Submesoscale processes at shallow salinity fronts in the Bay of Bengal: Observations during the winter monsoon

Ramachandran, S, Tandon A, MacKinnon J, Lucas AJ, Pinkel R, Waterhouse AF, Nash J, Shroyer E, Mahadevan A, Weller RA, Farrar JT.  2018.  Submesoscale processes at shallow salinity fronts in the Bay of Bengal: Observations during the winter monsoon. Journal of Physical Oceanography. 48:479-509.

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baroclinic instability, indian-ocean, ocean mixed-layer, Oceanography, parameterization, part i, potential, restratification, summer monsoon, surface-layer, turbulence, Vorticity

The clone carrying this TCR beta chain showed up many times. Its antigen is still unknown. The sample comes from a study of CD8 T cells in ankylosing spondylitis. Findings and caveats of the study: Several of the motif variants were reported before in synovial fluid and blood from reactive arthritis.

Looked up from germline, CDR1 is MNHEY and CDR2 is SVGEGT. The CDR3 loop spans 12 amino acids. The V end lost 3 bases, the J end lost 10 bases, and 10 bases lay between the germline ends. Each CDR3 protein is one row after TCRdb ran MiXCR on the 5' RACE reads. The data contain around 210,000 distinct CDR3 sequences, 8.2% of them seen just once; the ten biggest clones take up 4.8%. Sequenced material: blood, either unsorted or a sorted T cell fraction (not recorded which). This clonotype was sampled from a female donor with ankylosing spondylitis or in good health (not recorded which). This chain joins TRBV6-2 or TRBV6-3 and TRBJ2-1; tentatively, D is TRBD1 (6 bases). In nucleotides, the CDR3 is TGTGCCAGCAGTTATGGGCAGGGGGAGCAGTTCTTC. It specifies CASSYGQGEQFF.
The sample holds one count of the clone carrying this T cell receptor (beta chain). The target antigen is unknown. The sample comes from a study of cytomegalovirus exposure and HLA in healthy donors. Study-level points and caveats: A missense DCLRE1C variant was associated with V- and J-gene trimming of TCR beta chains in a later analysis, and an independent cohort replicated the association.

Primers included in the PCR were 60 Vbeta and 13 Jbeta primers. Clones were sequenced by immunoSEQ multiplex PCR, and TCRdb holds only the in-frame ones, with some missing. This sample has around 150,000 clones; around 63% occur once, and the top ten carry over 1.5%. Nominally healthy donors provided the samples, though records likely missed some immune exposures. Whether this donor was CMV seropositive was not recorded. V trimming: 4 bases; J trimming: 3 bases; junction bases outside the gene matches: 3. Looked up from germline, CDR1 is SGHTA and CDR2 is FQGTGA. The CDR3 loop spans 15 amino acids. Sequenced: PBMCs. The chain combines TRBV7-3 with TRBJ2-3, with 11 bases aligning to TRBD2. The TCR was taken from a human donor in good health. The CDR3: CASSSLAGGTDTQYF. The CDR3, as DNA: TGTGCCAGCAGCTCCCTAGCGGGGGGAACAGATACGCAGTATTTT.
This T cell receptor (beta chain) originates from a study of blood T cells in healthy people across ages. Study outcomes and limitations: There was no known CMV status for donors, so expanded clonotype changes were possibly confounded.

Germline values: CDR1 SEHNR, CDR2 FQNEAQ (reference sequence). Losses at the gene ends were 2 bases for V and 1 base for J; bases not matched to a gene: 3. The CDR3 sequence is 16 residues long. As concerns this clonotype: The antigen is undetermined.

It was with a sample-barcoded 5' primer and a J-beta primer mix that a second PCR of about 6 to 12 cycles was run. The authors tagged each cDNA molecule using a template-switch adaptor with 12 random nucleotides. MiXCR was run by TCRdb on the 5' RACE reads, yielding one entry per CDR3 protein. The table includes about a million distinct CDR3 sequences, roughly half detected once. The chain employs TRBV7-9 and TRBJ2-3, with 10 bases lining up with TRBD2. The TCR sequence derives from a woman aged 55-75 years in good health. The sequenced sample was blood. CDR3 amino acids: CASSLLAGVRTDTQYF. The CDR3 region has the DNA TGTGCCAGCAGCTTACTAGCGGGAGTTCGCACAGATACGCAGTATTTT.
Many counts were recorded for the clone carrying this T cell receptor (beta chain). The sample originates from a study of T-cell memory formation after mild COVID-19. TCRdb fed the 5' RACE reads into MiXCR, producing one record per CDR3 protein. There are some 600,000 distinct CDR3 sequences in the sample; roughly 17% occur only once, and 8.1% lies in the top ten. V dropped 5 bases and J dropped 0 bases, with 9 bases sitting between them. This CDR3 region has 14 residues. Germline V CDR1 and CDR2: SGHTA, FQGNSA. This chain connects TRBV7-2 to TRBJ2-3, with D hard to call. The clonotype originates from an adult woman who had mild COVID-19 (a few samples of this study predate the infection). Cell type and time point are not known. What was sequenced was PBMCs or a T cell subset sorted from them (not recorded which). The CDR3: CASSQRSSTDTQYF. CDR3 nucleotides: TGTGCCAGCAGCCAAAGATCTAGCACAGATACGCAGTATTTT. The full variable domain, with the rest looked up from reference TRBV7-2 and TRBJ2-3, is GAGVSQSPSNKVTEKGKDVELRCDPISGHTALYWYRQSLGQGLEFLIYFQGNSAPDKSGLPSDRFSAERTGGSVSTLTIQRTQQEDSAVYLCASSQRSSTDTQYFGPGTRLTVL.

Lateral submesoscale processes and their influence on vertical stratification at shallow salinity fronts in the central Bay of Bengal during the winter monsoon are explored using high-resolution data from a cruise in November 2013. The observations are from a radiator survey centered at a salinity-controlled density front, embedded in a zone of moderate mesoscale strain (0.15 times the Coriolis parameter) and forced by winds with a downfront orientation. Below a thin mixed layer, often <= 10 m, the analysis shows several dynamical signatures indicative of submesoscale processes: (i) negative Ertel potential vorticity (PV); (ii) low-PV anomalies with O(1-10) km lateral extent, where the vorticity estimated on isopycnals and the isopycnal thickness are tightly coupled, varying in lockstep to yield low PV; (iii) flow conditions susceptible to forced symmetric instability (FSI) or bearing the imprint of earlier FSI events; (iv) negative lateral gradients in the absolute momentum field (inertial instability); and (v) strong contribution from differential sheared advection at O(1) km scales to the growth rate of the depth-averaged stratification. The findings here show one-dimensional vertical processes alone cannot explain the vertical stratification and its lateral variability over O(1-10) km scales at the radiator survey.